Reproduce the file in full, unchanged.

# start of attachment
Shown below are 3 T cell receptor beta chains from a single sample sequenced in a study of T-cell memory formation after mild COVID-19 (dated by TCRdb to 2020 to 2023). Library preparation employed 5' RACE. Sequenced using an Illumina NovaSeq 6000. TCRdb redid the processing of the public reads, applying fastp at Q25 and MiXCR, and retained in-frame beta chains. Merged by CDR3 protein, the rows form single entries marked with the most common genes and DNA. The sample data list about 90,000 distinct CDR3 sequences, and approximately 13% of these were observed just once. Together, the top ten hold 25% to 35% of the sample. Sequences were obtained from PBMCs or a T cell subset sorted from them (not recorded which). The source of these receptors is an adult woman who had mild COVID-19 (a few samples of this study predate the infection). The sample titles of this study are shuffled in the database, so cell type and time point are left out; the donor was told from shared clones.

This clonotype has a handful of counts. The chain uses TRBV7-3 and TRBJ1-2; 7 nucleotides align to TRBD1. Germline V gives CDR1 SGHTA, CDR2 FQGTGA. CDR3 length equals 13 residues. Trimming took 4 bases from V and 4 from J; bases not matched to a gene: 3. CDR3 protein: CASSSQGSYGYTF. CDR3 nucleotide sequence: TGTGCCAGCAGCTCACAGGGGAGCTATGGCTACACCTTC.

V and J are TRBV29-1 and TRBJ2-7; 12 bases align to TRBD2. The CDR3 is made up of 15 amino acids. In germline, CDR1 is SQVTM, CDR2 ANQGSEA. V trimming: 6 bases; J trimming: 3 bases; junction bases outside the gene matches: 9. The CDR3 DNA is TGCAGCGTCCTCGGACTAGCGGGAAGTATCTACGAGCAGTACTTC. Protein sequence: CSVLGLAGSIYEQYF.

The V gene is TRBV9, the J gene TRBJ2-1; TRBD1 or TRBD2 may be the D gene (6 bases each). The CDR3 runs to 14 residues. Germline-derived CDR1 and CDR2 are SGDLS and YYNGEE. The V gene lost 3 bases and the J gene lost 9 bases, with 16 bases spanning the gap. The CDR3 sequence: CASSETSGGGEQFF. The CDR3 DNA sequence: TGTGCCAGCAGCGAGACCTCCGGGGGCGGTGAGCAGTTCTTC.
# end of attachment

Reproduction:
Shown below are 3 T cell receptor beta chains from a single sample sequenced in a study of T-cell memory formation after mild COVID-19 (dated by TCRdb to 2020 to 2023). Library preparation employed 5' RACE. Sequenced using an Illumina NovaSeq 6000. TCRdb redid the processing of the public reads, applying fastp at Q25 and MiXCR, and retained in-frame beta chains. Merged by CDR3 protein, the rows form single entries marked with the most common genes and DNA. The sample data list about 90,000 distinct CDR3 sequences, and approximately 13% of these were observed just once. Together, the top ten hold 25% to 35% of the sample. Sequences were obtained from PBMCs or a T cell subset sorted from them (not recorded which). The source of these receptors is an adult woman who had mild COVID-19 (a few samples of this study predate the infection). The sample titles of this study are shuffled in the database, so cell type and time point are left out; the donor was told from shared clones.

This clonotype has a handful of counts. The chain uses TRBV7-3 and TRBJ1-2; 7 nucleotides align to TRBD1. Germline V gives CDR1 SGHTA, CDR2 FQGTGA. CDR3 length equals 13 residues. Trimming took 4 bases from V and 4 from J; bases not matched to a gene: 3. CDR3 protein: CASSSQGSYGYTF. CDR3 nucleotide sequence: TGTGCCAGCAGCTCACAGGGGAGCTATGGCTACACCTTC.

V and J are TRBV29-1 and TRBJ2-7; 12 bases align to TRBD2. The CDR3 is made up of 15 amino acids. In germline, CDR1 is SQVTM, CDR2 ANQGSEA. V trimming: 6 bases; J trimming: 3 bases; junction bases outside the gene matches: 9. The CDR3 DNA is TGCAGCGTCCTCGGACTAGCGGGAAGTATCTACGAGCAGTACTTC. Protein sequence: CSVLGLAGSIYEQYF.

The V gene is TRBV9, the J gene TRBJ2-1; TRBD1 or TRBD2 may be the D gene (6 bases each). The CDR3 runs to 14 residues. Germline-derived CDR1 and CDR2 are SGDLS and YYNGEE. The V gene lost 3 bases and the J gene lost 9 bases, with 16 bases spanning the gap. The CDR3 sequence: CASSETSGGGEQFF. The CDR3 DNA sequence: TGTGCCAGCAGCGAGACCTCCGGGGGCGGTGAGCAGTTCTTC.